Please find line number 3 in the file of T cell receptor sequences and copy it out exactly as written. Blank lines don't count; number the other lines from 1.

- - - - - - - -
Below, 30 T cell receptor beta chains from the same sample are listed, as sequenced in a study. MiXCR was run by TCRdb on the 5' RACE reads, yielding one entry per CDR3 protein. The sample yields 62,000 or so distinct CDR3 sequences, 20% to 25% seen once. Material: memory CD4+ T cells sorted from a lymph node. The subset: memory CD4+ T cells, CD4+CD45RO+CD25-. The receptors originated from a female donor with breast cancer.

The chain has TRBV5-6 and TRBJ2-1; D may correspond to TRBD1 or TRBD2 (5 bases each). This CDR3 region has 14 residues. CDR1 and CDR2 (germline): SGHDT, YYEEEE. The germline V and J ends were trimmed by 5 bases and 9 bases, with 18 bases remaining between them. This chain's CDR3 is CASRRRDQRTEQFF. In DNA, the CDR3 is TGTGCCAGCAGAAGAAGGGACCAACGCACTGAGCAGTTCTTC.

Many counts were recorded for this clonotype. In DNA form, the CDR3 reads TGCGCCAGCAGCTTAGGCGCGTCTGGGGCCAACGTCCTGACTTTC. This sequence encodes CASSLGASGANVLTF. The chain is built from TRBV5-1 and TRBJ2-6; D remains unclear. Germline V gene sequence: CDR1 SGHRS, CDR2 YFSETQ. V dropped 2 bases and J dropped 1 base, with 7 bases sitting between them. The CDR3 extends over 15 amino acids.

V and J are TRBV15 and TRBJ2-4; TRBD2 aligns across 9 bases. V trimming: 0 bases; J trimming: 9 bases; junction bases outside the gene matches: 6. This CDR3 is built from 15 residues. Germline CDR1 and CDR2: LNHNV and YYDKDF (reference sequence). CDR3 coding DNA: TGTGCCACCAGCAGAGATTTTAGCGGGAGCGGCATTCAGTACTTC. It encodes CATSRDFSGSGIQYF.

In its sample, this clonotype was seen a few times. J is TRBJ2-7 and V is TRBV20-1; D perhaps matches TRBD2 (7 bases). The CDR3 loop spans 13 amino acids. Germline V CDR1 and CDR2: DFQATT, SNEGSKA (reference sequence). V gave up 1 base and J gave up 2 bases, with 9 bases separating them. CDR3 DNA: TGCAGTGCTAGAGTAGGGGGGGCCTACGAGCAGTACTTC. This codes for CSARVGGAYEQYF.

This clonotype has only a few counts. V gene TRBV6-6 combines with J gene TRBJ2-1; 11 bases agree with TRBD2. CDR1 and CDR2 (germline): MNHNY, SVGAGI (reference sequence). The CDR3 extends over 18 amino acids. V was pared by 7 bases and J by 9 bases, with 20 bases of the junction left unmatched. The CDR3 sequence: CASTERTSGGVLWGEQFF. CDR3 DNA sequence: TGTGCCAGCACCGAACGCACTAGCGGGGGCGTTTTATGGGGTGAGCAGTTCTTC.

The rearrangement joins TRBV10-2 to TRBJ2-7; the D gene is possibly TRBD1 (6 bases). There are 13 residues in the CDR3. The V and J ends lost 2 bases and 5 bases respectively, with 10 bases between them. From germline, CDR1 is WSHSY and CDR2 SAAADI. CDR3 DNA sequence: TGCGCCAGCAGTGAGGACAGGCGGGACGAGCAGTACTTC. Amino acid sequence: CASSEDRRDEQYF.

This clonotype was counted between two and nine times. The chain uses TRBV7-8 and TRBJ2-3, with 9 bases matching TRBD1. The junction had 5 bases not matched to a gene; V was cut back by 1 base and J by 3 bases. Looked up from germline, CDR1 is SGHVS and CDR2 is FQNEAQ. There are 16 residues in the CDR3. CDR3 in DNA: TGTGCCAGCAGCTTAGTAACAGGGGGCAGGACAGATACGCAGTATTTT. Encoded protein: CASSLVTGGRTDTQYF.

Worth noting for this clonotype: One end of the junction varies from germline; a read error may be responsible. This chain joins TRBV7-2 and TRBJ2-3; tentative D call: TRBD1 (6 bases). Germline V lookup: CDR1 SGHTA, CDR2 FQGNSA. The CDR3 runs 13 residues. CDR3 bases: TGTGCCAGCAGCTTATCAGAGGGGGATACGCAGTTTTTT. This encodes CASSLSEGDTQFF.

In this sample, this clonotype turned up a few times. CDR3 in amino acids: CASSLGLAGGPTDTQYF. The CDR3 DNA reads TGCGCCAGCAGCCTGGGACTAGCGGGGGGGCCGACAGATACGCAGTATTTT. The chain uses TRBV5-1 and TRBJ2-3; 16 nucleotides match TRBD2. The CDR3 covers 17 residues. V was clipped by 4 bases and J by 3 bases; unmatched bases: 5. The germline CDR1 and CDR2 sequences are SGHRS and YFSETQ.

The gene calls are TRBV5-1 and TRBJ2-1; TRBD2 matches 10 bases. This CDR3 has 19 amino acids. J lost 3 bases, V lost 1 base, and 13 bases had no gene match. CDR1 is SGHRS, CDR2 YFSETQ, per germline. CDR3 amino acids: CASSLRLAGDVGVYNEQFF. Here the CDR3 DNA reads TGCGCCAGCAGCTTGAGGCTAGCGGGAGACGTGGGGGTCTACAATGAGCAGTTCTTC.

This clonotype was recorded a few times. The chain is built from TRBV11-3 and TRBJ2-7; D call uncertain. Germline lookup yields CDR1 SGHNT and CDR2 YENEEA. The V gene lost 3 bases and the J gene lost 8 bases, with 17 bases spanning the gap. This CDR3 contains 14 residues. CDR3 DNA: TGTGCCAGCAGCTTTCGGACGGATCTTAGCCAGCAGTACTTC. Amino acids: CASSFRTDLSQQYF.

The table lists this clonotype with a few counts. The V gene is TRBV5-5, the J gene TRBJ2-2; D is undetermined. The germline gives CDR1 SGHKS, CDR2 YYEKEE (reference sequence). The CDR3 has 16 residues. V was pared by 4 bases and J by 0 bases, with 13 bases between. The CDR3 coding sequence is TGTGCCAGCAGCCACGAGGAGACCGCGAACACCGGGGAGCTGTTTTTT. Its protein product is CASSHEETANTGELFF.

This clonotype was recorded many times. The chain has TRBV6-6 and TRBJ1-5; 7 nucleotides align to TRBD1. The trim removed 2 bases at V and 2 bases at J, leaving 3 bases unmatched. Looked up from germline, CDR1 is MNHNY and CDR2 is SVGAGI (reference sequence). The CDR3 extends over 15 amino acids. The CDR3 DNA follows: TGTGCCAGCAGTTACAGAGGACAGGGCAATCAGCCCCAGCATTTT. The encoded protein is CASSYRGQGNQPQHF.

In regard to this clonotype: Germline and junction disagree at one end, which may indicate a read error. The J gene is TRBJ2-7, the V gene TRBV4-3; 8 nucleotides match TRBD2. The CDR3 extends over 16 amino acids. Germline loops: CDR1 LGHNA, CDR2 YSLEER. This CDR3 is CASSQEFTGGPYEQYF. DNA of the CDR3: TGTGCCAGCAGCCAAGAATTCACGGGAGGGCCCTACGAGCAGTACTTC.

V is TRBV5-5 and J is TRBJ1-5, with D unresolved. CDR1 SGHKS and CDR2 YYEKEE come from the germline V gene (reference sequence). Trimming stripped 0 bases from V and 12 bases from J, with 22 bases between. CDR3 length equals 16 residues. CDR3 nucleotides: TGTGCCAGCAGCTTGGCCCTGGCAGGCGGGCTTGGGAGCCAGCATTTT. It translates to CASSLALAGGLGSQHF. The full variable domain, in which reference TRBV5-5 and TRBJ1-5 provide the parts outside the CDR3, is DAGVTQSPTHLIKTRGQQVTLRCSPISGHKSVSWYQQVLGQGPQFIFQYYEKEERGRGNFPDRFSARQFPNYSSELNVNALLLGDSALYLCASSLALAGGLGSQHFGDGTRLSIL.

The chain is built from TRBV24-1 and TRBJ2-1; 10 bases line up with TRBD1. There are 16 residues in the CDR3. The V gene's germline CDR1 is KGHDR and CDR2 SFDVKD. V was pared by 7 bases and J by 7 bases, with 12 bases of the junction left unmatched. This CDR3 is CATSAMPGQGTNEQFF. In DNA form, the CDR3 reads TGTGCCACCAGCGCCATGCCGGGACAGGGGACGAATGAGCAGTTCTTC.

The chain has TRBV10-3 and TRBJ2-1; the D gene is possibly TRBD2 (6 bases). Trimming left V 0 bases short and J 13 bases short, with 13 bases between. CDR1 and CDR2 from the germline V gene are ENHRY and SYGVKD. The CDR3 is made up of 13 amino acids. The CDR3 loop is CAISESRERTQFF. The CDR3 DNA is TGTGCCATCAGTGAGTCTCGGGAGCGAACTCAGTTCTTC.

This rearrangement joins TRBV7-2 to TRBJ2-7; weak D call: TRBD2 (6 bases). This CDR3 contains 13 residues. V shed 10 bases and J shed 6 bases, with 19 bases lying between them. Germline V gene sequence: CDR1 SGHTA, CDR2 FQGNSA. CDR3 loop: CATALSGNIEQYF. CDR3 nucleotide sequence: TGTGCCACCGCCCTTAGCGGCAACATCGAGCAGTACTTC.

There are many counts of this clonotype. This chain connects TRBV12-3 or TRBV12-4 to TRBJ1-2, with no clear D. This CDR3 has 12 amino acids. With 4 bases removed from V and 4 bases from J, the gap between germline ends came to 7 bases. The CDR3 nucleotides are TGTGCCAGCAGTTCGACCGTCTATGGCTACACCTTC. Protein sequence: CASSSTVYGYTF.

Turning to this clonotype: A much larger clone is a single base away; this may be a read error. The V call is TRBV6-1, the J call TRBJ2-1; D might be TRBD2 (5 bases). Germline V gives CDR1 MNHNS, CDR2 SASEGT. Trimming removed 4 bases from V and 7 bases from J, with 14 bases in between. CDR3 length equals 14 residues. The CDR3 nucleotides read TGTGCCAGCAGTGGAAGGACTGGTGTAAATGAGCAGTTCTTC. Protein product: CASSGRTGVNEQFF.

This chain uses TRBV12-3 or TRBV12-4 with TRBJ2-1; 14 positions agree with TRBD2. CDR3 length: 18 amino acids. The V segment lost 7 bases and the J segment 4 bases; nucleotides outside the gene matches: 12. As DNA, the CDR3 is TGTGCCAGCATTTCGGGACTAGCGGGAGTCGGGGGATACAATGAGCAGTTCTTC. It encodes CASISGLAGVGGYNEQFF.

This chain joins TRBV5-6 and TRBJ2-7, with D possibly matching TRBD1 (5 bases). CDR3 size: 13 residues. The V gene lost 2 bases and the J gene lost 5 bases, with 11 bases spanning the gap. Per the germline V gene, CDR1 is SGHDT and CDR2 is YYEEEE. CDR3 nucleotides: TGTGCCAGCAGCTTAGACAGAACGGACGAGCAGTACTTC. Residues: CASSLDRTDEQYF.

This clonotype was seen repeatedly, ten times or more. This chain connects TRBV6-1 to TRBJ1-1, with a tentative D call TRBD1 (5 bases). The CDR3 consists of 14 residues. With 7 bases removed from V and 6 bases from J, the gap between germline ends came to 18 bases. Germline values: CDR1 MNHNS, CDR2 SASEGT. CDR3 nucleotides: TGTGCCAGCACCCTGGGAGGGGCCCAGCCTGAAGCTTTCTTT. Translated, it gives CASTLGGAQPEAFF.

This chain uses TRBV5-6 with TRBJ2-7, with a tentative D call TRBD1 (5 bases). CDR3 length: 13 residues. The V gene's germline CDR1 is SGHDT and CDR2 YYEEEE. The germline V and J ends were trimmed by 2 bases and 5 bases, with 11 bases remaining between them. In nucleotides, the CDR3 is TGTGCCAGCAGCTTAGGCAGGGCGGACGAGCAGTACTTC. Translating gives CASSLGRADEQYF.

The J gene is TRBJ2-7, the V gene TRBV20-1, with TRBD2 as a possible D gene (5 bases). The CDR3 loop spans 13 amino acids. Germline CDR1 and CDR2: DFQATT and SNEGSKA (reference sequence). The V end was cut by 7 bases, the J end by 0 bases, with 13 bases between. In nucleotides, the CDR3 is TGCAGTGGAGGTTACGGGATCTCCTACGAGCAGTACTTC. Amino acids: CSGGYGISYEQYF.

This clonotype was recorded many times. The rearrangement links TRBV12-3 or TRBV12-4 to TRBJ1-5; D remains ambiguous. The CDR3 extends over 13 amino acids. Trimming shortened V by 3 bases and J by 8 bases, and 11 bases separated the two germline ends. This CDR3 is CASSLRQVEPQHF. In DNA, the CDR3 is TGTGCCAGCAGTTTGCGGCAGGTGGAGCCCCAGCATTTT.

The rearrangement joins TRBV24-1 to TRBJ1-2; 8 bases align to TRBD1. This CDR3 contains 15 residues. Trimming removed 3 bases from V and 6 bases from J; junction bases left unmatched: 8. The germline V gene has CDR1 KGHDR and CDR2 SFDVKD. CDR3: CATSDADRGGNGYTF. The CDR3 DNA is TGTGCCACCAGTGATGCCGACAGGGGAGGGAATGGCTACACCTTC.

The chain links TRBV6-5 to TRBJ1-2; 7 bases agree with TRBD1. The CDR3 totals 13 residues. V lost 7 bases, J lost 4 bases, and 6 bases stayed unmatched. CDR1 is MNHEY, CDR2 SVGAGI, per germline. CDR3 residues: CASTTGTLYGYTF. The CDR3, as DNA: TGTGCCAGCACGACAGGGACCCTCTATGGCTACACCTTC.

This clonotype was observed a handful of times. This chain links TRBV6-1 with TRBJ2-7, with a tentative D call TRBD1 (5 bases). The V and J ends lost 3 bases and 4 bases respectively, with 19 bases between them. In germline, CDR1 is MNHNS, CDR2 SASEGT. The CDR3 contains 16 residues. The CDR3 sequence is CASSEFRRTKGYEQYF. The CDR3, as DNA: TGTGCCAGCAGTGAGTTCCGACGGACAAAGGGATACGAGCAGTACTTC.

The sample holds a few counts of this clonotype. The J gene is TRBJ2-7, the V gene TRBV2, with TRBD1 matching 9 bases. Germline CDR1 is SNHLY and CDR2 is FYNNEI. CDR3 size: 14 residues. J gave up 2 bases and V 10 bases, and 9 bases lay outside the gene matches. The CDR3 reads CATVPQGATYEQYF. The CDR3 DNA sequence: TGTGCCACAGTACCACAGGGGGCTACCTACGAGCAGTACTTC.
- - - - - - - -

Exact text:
Many counts were recorded for this clonotype. In DNA form, the CDR3 reads TGCGCCAGCAGCTTAGGCGCGTCTGGGGCCAACGTCCTGACTTTC. This sequence encodes CASSLGASGANVLTF. The chain is built from TRBV5-1 and TRBJ2-6; D remains unclear. Germline V gene sequence: CDR1 SGHRS, CDR2 YFSETQ. V dropped 2 bases and J dropped 1 base, with 7 bases sitting between them. The CDR3 extends over 15 amino acids.